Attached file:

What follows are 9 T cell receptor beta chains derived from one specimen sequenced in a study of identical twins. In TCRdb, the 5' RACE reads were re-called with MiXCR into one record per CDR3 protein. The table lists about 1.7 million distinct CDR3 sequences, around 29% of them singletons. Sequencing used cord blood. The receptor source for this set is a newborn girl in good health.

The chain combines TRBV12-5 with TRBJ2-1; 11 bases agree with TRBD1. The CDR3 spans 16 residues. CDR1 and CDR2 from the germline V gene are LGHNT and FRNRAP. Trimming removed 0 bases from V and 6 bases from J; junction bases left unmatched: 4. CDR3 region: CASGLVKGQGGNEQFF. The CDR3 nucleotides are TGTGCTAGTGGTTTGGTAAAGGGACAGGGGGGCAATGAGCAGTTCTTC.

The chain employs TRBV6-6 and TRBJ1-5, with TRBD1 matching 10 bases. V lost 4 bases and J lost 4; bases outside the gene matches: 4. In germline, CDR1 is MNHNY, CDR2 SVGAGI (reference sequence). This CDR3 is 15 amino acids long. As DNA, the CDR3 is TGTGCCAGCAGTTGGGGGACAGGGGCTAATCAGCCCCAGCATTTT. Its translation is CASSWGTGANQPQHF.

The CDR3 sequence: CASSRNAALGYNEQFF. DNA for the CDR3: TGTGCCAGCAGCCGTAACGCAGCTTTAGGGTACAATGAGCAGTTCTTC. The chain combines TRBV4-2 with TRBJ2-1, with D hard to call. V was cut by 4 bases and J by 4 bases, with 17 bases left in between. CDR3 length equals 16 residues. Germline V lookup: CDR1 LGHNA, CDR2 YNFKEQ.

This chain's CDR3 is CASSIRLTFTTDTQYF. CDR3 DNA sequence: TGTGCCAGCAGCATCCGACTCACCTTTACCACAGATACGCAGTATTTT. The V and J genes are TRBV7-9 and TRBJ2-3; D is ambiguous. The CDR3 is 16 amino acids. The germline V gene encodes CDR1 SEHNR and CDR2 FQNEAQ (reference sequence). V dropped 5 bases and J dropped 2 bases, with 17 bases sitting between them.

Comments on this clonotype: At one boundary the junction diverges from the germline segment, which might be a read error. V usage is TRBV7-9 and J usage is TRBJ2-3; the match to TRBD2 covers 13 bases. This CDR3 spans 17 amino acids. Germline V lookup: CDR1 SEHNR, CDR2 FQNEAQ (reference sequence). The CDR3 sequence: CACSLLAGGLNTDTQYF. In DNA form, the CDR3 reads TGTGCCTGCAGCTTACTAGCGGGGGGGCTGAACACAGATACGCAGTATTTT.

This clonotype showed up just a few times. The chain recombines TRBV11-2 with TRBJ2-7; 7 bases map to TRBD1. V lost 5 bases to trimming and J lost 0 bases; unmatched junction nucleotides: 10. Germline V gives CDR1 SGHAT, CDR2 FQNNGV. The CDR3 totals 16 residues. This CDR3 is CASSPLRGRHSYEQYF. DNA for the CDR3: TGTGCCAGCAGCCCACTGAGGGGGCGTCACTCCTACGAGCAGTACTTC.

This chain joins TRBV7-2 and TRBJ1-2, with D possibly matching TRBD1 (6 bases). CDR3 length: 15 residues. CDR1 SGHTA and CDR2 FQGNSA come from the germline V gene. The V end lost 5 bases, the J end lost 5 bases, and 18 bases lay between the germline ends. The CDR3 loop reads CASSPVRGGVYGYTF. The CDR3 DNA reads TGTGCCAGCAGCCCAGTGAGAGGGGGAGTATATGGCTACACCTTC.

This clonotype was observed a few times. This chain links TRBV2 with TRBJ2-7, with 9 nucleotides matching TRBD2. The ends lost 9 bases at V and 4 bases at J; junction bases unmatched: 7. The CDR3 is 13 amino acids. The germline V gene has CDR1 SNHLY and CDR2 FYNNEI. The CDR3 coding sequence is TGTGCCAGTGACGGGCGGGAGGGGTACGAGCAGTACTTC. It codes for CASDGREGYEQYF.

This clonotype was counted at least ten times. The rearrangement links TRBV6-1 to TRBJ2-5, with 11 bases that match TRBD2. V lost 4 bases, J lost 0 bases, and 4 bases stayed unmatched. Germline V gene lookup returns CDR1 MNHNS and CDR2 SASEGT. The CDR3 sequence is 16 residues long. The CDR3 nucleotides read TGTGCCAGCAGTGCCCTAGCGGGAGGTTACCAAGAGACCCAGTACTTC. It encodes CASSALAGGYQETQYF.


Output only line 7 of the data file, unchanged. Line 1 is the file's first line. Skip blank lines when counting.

This clonotype showed up just a few times. The chain recombines TRBV11-2 with TRBJ2-7; 7 bases map to TRBD1. V lost 5 bases to trimming and J lost 0 bases; unmatched junction nucleotides: 10. Germline V gives CDR1 SGHAT, CDR2 FQNNGV. The CDR3 totals 16 residues. This CDR3 is CASSPLRGRHSYEQYF. DNA for the CDR3: TGTGCCAGCAGCCCACTGAGGGGGCGTCACTCCTACGAGCAGTACTTC.